I am thankful for air conditioning both at home and in my cars. We wouldn’t think of buying a car here without air conditioning. Stores and shopping centers are all air conditioned as are the schools and any public institution. Should the air conditioning go out for some reason, many places will close during the summer knowing that there won’t be any business for them. I am also grateful for the large trees we have in our yard that help keep the house cool. Our patio, which has a southwest exposure, has a 20 foot cover so as to keep the sun away from our large sliding glass door. When we recently reroofed the house we replaced the wood shakes with a ‘cool’ roof in a very light color.

Even with all of these efforts, the house can still be warm on those 100+ degree days when the overnight temperatures only drop to 70 degrees. Especially if I use the oven and/or cook on the stovetop. We have tried to eat cool meals this week as well as going out to eat a couple of times. Although restaurants keep their thermostats turned low on these hot days, just getting from the car to the building can be searing. On the hottest day this week–110 degrees–I met my retired friends for lunch. You can see from this photo we took upon arrival that we were melting:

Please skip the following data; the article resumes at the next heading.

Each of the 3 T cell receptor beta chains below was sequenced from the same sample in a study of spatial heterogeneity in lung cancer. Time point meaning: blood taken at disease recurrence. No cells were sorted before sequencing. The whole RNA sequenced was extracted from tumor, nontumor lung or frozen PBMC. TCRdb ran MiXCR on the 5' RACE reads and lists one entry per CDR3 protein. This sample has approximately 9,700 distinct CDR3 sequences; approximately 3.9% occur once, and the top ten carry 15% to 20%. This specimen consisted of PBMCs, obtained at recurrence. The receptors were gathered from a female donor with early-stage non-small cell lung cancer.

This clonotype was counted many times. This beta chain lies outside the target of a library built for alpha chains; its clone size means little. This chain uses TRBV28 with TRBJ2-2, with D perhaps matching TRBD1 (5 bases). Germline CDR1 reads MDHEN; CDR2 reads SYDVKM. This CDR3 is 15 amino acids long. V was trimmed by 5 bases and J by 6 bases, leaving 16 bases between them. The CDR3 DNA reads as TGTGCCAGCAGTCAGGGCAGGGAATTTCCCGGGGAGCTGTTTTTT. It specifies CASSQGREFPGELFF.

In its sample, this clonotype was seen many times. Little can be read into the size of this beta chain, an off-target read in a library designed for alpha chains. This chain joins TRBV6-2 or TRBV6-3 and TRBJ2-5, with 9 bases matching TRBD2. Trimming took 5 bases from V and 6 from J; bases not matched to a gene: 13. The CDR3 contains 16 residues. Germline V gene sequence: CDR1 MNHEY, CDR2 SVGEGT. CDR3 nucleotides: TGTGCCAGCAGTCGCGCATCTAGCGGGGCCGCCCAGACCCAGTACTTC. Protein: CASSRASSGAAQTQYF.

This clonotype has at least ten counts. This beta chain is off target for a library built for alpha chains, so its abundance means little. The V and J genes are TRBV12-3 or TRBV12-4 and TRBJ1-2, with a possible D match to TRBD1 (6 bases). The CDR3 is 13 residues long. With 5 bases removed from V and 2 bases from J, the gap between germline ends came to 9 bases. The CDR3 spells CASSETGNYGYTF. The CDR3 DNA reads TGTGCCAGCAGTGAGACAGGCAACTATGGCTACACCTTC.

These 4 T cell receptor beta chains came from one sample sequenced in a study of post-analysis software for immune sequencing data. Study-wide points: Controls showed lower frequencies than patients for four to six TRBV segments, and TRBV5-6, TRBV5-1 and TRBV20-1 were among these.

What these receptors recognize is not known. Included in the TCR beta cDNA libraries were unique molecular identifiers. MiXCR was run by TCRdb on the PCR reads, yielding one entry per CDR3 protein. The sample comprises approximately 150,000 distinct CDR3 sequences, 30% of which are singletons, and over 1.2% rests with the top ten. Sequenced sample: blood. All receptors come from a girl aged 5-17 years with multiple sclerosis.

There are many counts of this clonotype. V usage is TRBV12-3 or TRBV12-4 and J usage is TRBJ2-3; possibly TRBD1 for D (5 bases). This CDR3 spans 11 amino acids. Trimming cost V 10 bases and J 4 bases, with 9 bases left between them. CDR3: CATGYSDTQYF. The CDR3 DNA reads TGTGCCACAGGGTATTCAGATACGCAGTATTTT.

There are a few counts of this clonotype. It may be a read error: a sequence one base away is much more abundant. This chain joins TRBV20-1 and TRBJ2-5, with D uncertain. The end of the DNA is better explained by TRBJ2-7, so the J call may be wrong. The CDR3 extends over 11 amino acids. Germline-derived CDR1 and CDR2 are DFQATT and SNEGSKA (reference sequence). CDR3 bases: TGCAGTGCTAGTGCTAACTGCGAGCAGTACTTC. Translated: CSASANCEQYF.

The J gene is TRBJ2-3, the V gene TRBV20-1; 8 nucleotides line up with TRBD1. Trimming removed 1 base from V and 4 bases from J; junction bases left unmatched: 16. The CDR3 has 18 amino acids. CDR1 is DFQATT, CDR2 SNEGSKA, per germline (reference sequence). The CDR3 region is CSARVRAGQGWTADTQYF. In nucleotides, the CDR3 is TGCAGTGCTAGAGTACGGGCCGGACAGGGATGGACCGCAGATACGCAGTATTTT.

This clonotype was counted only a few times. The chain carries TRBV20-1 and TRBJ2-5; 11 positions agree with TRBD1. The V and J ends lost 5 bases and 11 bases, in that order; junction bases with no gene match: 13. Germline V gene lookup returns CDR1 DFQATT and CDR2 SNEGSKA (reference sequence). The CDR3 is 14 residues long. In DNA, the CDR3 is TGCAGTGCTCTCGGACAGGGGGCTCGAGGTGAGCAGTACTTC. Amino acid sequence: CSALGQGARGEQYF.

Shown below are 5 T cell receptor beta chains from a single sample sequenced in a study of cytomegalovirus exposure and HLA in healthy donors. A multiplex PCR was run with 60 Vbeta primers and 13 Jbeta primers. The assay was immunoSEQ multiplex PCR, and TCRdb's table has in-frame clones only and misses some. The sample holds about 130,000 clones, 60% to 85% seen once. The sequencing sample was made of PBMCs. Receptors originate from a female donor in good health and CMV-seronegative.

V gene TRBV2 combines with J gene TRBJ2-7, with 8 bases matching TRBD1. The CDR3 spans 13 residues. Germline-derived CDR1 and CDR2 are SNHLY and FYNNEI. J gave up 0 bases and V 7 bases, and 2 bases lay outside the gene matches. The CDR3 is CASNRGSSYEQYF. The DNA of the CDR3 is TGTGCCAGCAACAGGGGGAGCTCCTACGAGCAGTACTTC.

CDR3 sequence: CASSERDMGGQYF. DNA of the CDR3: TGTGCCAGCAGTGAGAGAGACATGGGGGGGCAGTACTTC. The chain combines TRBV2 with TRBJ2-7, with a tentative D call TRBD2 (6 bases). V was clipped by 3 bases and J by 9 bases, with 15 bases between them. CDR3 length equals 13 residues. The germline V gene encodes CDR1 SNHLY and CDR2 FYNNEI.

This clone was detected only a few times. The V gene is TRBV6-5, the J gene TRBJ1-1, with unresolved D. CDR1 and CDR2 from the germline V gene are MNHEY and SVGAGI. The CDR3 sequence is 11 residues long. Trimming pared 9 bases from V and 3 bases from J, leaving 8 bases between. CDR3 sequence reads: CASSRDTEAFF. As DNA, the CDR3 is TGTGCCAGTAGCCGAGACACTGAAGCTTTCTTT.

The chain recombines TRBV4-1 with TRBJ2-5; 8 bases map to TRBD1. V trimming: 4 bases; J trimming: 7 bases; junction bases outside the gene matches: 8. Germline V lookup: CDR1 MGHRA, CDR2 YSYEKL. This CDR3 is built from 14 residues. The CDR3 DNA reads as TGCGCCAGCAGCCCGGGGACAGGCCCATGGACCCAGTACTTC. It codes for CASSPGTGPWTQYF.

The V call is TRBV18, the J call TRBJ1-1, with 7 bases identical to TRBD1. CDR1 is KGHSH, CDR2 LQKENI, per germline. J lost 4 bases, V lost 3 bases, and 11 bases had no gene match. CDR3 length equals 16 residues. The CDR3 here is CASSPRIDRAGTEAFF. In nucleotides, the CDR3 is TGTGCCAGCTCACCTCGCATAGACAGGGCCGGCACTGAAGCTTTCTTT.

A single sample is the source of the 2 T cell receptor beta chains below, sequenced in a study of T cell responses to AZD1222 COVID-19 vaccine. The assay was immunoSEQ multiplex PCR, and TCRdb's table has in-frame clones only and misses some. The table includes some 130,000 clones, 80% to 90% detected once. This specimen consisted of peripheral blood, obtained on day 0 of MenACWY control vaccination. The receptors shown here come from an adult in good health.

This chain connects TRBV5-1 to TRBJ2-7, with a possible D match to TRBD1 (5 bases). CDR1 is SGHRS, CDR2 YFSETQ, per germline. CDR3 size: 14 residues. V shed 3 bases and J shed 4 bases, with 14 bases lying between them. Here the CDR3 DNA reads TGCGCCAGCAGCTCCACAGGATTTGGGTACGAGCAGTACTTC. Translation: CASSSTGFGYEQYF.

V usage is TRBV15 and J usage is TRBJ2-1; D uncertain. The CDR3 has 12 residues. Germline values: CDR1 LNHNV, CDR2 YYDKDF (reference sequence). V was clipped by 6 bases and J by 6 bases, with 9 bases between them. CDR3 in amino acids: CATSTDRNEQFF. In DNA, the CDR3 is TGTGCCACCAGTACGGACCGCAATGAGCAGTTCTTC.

June birthday lunch

Such shiny faces!


16 responses to “Living with extremes

  1. The heat can be oppressive in Chico as well. For years I lived with only a swamp cooler to refresh us, which was fine until the temps passed 100 degrees. Then it really didn’t work much at all. In my new house I have a pool and air conditioning and a whole house fan. I feel blessed indeed!

  2. It never gets that hot in Hawaii. My house is air conditioned, though.

  3. You still look awfully happy to be together, even if you are a bit shiny. I cannot live in that kind of heat, which is why I moved to the damp Pacific Northwest. It’s good that you have air conditioning! 🙂

    • We had a lovely time celebrating a couple of June birthdays with that lunch. Three hours later, when we left the restaurant, we were all cooled down. Of course, it was 111 degrees in my car!

  4. It sounds like your weather is very much like ours in St. Louis. We’ve been lucky so far this summer; after a week of hot the temperatures cooled back into the high 70s/low 80s. I much prefer it that way.